Brexit Update

On Tuesday night, for a brief moment, it looked as if the Brexit purgatory might be coming to an end. Parliament voted, with a majority of 30, to back the new Brexit deal negotiated with the EU. The deal secures citizens’ rights, agrees the financial settlement, prevents a hard border on the island of Ireland and avoids a crash-out. 

It is not perfect, but no negotiated agreement was ever going to be. Importantly though, it is the only option that Parliament has been able to agree on. MPs failed to vote for Theresa May’s deal, the Norway option, EFTA, or a customs union, as they simply refused to compromise. 

This deal allows us to leave in an orderly way, and begin the process of moving forward. The alternatives would be far worse. A crash-out would be damaging for Gloucestershire manufacturers and the people who work here, and a 52:48 vote for Leave is just not a mandate for such an outcome in my view. On the other hand, simply cancelling Brexit and ignoring 17.4m people would be highly inflammatory, shattering faith in democracy. So many people in Cheltenham have told me they would never vote again.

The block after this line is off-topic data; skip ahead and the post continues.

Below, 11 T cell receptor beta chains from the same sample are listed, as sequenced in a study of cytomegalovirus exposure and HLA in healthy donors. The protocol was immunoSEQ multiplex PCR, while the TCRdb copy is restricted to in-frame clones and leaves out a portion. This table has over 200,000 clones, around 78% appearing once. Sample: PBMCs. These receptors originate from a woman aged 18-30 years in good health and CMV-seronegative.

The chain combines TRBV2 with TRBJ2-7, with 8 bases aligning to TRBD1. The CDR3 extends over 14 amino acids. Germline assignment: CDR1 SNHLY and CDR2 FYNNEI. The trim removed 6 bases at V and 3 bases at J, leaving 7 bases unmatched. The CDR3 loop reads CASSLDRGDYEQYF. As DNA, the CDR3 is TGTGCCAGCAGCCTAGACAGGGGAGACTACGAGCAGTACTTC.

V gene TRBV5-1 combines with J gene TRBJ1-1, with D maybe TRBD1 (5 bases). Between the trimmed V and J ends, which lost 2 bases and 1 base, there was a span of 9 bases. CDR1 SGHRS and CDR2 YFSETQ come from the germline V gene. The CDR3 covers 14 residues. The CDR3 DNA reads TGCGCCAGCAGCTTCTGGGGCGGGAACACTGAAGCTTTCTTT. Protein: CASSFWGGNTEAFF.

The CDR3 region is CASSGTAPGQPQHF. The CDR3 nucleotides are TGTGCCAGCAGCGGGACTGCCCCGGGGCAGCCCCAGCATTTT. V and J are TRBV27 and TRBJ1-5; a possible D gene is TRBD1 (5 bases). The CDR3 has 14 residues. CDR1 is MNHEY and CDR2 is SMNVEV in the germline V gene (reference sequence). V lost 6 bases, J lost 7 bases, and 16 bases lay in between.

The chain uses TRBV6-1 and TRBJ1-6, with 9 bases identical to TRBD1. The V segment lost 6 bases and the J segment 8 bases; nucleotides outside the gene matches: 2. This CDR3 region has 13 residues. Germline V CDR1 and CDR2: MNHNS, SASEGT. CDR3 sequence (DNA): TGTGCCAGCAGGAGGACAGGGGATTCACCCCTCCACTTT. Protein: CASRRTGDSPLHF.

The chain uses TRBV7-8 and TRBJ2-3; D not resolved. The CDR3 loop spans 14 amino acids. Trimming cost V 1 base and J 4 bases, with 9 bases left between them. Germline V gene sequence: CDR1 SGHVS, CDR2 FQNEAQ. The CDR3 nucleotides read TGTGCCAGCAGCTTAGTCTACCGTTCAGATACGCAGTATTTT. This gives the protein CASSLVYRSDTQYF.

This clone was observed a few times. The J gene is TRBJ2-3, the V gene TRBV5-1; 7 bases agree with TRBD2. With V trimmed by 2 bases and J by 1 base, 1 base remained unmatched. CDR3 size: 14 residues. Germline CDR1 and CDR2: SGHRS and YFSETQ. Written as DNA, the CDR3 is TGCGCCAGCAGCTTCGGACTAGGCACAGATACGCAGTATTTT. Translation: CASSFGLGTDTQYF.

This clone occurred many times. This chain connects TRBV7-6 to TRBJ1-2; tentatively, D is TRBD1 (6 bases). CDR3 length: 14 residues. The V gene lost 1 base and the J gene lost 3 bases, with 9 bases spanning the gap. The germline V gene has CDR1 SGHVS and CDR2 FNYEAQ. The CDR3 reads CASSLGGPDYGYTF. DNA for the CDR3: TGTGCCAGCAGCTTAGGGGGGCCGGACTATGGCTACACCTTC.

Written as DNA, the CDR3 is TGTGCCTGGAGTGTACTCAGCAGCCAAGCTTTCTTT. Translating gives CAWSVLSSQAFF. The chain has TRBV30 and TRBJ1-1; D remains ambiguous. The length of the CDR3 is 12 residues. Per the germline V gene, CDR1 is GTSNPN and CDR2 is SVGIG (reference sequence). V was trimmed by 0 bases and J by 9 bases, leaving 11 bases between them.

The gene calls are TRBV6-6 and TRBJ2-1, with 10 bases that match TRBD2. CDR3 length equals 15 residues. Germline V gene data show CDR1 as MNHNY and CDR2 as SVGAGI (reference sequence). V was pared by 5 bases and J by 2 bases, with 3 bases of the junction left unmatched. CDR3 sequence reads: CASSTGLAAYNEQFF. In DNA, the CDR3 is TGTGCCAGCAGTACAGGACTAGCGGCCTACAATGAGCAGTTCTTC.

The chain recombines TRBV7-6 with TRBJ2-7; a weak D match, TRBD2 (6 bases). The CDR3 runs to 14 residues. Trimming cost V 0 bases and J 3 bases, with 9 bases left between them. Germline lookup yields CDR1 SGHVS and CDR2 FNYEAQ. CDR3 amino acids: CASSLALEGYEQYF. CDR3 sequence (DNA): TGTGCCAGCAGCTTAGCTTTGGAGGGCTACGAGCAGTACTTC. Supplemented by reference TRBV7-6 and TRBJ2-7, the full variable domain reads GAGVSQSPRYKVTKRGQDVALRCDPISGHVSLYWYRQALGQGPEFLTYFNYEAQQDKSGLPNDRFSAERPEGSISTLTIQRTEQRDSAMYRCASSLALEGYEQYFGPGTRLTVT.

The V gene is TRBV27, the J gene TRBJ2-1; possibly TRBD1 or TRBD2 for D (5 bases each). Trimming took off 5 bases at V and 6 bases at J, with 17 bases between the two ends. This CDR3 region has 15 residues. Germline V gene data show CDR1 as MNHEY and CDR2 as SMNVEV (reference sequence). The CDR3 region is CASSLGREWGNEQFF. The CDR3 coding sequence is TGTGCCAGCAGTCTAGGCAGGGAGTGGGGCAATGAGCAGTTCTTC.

Meanwhile, a second referendum would mean six months of haggling and paralysis in Parliament over the process, followed by six weeks of dreadful polarisation in the country, dividing families and workplaces. At the end of it all, the losing side would refuse to accept the result, unleashing recriminations that would reverberate for a generation.

So, whilst I understand the argument of those who want more time to consider this Bill, the majority of this deal is what MPs have discussed ad nauseam already. The direction of the Bill is clear, and now MPs have to deliver. 

I was a Remainer, and I campaigned for Remain. But the time to move forward is now.